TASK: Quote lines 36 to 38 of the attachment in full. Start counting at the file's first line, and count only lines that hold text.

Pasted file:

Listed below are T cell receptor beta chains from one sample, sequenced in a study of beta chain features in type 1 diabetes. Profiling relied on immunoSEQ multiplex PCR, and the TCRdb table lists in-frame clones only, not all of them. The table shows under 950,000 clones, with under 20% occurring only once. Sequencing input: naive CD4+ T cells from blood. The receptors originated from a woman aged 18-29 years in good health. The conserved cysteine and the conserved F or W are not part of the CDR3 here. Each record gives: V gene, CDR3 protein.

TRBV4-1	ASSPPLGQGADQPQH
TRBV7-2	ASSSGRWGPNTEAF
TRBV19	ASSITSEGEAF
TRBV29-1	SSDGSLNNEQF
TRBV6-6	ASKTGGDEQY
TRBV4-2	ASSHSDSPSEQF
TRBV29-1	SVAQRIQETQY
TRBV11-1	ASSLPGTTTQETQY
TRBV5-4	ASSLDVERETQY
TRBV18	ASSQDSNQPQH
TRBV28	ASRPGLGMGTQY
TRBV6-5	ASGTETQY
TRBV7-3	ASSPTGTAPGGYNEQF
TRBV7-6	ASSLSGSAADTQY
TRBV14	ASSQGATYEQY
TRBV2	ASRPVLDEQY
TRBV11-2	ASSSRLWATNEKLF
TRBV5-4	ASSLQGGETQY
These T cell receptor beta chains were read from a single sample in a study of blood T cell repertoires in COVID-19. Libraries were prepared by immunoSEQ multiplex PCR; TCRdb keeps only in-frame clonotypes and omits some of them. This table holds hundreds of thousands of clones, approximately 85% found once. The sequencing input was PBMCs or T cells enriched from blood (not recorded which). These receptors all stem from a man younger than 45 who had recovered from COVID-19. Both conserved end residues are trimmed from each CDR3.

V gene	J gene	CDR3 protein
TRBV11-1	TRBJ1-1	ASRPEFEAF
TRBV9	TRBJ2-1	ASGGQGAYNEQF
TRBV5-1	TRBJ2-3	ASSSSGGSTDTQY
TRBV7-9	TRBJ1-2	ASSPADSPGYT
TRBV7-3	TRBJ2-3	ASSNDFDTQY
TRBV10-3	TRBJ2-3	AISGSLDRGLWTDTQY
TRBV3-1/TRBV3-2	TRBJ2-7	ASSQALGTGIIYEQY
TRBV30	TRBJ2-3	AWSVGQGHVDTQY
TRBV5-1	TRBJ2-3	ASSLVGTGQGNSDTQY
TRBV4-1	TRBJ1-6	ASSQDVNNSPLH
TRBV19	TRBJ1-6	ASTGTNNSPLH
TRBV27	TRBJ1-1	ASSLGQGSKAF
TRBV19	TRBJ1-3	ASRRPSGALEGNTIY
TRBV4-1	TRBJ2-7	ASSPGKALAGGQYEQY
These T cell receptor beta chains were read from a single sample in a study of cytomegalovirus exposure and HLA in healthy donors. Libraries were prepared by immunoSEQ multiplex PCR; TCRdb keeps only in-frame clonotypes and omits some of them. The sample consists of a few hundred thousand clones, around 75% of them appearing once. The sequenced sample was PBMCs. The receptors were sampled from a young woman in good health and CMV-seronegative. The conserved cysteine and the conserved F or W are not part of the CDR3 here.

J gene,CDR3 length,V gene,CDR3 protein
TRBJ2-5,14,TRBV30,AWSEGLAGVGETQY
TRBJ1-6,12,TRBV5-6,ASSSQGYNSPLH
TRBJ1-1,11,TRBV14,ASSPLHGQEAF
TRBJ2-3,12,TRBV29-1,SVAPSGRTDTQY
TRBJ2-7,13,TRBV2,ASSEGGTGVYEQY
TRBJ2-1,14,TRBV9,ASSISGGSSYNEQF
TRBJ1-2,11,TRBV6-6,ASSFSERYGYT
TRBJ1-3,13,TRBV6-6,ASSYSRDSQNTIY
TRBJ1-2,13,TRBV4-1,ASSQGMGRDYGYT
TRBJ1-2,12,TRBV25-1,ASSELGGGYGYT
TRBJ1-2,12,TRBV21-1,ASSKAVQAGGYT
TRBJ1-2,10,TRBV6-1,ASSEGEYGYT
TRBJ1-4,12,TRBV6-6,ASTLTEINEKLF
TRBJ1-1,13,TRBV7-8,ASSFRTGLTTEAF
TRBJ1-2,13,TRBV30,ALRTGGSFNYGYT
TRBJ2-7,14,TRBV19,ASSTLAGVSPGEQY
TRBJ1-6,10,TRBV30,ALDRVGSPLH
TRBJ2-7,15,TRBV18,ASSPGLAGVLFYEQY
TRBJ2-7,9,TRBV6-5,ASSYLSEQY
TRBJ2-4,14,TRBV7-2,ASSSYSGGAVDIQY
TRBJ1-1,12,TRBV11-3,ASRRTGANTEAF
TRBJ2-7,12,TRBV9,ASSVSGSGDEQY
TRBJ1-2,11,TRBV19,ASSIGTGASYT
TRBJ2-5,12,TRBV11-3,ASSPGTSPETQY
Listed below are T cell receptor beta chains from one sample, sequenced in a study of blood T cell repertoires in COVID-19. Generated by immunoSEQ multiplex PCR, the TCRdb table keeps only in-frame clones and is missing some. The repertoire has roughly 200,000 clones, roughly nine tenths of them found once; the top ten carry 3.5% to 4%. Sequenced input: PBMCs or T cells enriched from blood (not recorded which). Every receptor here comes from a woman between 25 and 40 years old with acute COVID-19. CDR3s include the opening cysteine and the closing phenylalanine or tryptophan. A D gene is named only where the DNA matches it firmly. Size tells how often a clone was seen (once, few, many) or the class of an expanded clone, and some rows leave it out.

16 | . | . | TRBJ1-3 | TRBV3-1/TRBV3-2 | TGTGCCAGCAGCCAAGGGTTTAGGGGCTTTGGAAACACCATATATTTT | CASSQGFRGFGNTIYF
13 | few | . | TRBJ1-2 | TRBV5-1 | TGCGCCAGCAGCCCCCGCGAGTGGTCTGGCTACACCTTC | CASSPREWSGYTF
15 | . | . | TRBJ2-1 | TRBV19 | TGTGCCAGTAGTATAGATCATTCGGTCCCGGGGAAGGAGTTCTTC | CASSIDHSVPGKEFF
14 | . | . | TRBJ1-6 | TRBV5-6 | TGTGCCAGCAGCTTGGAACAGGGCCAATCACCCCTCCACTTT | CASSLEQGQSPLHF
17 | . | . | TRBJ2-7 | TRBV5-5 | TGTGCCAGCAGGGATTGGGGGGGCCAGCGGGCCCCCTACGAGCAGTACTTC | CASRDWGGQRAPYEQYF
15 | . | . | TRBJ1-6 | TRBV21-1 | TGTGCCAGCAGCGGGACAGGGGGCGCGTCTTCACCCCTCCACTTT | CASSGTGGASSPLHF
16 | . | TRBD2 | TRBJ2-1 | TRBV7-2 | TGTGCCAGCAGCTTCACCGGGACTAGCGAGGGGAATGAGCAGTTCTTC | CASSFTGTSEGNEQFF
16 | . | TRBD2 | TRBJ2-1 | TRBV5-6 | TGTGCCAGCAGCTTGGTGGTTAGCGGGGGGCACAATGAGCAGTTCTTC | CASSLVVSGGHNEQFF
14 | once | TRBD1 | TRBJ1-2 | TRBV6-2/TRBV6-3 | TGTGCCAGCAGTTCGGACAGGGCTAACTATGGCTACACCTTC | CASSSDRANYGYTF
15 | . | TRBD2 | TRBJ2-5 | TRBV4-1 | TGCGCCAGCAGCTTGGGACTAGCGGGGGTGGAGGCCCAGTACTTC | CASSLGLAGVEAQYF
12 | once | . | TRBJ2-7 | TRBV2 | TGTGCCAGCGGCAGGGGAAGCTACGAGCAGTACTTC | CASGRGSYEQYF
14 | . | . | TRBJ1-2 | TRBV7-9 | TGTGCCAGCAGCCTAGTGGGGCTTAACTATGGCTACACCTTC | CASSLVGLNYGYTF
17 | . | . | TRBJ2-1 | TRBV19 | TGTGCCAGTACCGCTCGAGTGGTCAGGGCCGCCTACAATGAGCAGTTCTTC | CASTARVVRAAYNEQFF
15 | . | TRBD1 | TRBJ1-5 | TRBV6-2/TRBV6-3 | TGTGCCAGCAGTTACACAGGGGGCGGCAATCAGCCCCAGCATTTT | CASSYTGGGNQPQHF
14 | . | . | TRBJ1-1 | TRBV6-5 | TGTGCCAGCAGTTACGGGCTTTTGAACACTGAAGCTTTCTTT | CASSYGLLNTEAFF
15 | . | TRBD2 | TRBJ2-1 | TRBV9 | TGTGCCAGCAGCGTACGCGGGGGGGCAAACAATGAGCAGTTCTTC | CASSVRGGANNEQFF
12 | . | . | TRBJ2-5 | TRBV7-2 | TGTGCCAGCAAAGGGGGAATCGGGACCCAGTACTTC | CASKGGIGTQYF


These T cell receptor beta chains were read from a single sample in a study of cytomegalovirus exposure and HLA in healthy donors. Libraries were prepared by immunoSEQ multiplex PCR; TCRdb keeps only in-frame clonotypes and omits some of them. The sample consists of a few hundred thousand clones, around 75% of them appearing once. The sequenced sample was PBMCs. The receptors were sampled from a young woman in good health and CMV-seronegative. The conserved cysteine and the conserved F or W are not part of the CDR3 here.

J gene,CDR3 length,V gene,CDR3 protein
TRBJ2-5,14,TRBV30,AWSEGLAGVGETQY